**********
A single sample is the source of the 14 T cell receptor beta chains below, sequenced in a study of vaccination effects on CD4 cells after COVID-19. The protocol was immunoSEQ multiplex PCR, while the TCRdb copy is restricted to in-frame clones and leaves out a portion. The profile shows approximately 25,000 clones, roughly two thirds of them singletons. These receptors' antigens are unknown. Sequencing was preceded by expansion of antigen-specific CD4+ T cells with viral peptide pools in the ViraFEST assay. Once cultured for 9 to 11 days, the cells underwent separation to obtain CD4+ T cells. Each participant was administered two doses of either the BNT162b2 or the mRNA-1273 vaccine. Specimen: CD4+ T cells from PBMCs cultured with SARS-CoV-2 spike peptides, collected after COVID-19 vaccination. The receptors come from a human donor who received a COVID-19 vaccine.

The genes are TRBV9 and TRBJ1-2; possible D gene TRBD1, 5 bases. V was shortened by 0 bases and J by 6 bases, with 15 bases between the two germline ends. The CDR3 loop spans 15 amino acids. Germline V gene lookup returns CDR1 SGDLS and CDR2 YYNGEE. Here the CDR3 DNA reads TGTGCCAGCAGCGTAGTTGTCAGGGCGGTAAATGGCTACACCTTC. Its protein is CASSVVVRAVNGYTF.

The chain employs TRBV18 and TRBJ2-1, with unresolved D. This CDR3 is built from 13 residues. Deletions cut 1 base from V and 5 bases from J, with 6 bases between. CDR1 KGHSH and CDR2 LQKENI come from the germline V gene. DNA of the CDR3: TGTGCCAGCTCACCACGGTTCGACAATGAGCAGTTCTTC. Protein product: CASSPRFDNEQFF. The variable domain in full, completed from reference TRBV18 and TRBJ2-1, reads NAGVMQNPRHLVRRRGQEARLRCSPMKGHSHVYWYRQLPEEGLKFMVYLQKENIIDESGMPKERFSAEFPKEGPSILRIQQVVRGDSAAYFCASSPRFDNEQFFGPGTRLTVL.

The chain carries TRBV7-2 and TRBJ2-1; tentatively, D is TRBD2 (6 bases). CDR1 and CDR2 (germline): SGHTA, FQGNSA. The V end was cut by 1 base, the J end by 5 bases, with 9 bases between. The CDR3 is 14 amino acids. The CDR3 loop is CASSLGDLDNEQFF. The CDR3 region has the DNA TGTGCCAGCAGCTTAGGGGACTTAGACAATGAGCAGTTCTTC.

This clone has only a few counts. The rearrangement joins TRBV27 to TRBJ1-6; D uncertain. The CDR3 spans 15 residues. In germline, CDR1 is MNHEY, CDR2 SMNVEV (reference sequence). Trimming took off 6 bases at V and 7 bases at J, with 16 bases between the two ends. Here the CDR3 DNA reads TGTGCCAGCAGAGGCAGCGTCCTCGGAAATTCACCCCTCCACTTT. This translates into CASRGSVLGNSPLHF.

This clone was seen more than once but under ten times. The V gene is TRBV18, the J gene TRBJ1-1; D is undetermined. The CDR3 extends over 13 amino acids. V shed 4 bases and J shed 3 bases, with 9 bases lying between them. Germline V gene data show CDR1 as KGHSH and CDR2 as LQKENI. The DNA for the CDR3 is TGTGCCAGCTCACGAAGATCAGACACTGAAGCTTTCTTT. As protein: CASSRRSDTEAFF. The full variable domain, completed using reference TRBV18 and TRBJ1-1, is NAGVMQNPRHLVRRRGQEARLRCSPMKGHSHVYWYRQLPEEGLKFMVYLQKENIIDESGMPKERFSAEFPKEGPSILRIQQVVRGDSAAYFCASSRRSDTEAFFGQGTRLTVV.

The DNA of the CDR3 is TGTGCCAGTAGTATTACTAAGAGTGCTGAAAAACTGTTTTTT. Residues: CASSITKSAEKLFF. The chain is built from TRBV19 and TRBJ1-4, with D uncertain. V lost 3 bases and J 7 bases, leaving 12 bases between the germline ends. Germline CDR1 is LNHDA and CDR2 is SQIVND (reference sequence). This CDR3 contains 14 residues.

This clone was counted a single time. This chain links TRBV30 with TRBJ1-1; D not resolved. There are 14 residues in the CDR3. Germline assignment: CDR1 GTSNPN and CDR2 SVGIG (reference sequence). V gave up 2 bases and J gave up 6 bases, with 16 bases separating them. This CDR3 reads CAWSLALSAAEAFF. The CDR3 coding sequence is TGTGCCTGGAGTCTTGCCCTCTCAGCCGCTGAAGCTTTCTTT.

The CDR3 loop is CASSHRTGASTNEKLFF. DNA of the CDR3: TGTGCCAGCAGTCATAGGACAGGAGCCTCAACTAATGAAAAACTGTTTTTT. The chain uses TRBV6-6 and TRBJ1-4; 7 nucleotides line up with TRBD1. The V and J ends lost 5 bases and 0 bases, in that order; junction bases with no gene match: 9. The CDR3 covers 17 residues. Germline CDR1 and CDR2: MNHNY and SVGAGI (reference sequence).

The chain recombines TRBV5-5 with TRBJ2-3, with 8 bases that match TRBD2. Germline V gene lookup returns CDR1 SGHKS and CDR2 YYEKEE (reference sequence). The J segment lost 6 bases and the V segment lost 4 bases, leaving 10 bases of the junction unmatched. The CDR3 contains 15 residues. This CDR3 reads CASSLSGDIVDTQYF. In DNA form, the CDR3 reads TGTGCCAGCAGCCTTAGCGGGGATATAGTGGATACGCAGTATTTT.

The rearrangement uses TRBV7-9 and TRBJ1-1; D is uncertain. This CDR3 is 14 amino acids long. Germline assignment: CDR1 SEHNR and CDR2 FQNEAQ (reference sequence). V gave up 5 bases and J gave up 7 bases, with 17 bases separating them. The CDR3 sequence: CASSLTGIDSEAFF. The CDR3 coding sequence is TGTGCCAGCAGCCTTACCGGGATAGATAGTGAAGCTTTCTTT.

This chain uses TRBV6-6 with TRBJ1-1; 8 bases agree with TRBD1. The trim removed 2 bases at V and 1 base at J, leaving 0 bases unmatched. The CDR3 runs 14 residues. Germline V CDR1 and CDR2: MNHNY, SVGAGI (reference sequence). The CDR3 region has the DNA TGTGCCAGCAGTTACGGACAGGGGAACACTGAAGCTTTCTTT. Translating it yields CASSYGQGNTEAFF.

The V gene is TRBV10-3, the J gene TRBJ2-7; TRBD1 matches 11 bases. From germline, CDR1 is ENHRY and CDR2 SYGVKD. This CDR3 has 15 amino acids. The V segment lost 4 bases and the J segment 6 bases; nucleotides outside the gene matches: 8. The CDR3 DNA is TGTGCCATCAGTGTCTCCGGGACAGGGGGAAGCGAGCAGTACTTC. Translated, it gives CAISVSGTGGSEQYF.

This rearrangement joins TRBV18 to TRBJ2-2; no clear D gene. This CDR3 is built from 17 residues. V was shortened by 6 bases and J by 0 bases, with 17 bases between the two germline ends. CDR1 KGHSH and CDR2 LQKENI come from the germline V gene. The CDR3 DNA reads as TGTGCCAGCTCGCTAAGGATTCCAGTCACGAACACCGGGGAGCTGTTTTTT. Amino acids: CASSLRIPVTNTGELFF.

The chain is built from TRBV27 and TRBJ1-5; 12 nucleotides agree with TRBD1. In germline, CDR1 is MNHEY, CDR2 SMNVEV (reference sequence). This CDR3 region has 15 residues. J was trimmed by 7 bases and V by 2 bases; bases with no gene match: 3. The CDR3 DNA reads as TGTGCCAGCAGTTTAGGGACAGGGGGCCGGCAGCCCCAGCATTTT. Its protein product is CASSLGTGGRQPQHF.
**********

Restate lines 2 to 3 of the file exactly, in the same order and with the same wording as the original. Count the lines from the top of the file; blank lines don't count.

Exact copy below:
The genes are TRBV9 and TRBJ1-2; possible D gene TRBD1, 5 bases. V was shortened by 0 bases and J by 6 bases, with 15 bases between the two germline ends. The CDR3 loop spans 15 amino acids. Germline V gene lookup returns CDR1 SGDLS and CDR2 YYNGEE. Here the CDR3 DNA reads TGTGCCAGCAGCGTAGTTGTCAGGGCGGTAAATGGCTACACCTTC. Its protein is CASSVVVRAVNGYTF.

The chain employs TRBV18 and TRBJ2-1, with unresolved D. This CDR3 is built from 13 residues. Deletions cut 1 base from V and 5 bases from J, with 6 bases between. CDR1 KGHSH and CDR2 LQKENI come from the germline V gene. DNA of the CDR3: TGTGCCAGCTCACCACGGTTCGACAATGAGCAGTTCTTC. Protein product: CASSPRFDNEQFF. The variable domain in full, completed from reference TRBV18 and TRBJ2-1, reads NAGVMQNPRHLVRRRGQEARLRCSPMKGHSHVYWYRQLPEEGLKFMVYLQKENIIDESGMPKERFSAEFPKEGPSILRIQQVVRGDSAAYFCASSPRFDNEQFFGPGTRLTVL.